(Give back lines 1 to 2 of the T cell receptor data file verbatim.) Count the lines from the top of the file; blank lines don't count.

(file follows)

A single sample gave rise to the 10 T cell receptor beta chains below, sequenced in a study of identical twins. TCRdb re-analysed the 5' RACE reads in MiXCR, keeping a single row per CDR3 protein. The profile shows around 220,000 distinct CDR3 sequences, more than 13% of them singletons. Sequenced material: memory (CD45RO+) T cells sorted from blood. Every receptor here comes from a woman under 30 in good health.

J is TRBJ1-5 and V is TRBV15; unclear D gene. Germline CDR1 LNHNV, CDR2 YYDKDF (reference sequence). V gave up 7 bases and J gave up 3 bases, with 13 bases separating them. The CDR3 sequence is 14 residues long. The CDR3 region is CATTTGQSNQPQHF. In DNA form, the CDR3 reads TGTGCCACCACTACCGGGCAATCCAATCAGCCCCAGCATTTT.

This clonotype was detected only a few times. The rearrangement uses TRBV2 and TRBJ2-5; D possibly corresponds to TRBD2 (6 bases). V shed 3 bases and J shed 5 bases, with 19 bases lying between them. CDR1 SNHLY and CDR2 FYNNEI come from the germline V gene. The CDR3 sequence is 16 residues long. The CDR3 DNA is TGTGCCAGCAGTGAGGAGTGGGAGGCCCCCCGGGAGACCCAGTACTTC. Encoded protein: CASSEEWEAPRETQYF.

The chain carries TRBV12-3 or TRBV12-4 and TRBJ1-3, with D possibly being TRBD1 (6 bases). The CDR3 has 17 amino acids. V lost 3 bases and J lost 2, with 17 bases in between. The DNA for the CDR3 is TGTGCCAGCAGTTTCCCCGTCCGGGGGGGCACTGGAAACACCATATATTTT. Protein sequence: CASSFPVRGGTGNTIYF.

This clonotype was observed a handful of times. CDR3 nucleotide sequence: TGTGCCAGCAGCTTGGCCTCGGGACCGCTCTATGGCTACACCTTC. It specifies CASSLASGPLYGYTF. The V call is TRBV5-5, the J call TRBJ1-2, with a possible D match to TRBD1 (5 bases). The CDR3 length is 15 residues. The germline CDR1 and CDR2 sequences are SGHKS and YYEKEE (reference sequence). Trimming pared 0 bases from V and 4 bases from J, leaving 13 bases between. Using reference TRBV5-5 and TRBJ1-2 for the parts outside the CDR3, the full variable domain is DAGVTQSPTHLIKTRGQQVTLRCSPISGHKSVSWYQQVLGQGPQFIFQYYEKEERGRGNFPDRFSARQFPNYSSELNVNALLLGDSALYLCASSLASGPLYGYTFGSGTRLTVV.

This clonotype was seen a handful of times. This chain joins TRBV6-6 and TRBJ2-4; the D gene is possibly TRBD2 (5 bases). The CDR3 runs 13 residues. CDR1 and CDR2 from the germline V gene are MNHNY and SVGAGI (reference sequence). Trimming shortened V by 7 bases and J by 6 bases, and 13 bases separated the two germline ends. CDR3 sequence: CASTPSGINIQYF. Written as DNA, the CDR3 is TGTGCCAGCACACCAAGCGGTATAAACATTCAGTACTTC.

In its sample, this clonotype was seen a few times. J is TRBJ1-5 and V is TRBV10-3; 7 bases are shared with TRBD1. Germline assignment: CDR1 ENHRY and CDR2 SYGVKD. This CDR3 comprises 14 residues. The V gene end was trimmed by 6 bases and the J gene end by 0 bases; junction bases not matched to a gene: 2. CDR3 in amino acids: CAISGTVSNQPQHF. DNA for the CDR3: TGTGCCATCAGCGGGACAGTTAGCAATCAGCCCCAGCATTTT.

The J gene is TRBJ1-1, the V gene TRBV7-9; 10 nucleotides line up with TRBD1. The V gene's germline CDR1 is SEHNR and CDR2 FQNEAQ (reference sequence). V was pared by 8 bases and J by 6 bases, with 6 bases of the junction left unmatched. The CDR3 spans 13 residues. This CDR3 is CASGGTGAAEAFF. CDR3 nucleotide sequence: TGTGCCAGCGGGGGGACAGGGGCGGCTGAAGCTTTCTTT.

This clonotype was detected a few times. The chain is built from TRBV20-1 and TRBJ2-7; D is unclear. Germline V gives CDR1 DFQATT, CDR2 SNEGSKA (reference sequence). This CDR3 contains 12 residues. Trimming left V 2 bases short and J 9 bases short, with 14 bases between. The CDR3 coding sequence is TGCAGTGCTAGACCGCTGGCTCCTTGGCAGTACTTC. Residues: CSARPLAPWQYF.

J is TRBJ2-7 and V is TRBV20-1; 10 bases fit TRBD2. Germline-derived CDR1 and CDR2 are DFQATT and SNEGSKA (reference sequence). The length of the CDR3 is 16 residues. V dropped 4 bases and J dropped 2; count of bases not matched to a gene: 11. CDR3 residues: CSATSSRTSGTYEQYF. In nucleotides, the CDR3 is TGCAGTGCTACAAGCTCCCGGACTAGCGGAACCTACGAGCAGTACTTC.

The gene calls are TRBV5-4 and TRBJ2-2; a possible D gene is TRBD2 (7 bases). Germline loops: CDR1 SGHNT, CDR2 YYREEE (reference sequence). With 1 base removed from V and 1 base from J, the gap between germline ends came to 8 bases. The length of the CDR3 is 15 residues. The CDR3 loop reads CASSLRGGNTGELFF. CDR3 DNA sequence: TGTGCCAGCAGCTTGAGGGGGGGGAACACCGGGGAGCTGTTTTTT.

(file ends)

A single sample gave rise to the 10 T cell receptor beta chains below, sequenced in a study of identical twins. TCRdb re-analysed the 5' RACE reads in MiXCR, keeping a single row per CDR3 protein. The profile shows around 220,000 distinct CDR3 sequences, more than 13% of them singletons. Sequenced material: memory (CD45RO+) T cells sorted from blood. Every receptor here comes from a woman under 30 in good health.

J is TRBJ1-5 and V is TRBV15; unclear D gene. Germline CDR1 LNHNV, CDR2 YYDKDF (reference sequence). V gave up 7 bases and J gave up 3 bases, with 13 bases separating them. The CDR3 sequence is 14 residues long. The CDR3 region is CATTTGQSNQPQHF. In DNA form, the CDR3 reads TGTGCCACCACTACCGGGCAATCCAATCAGCCCCAGCATTTT.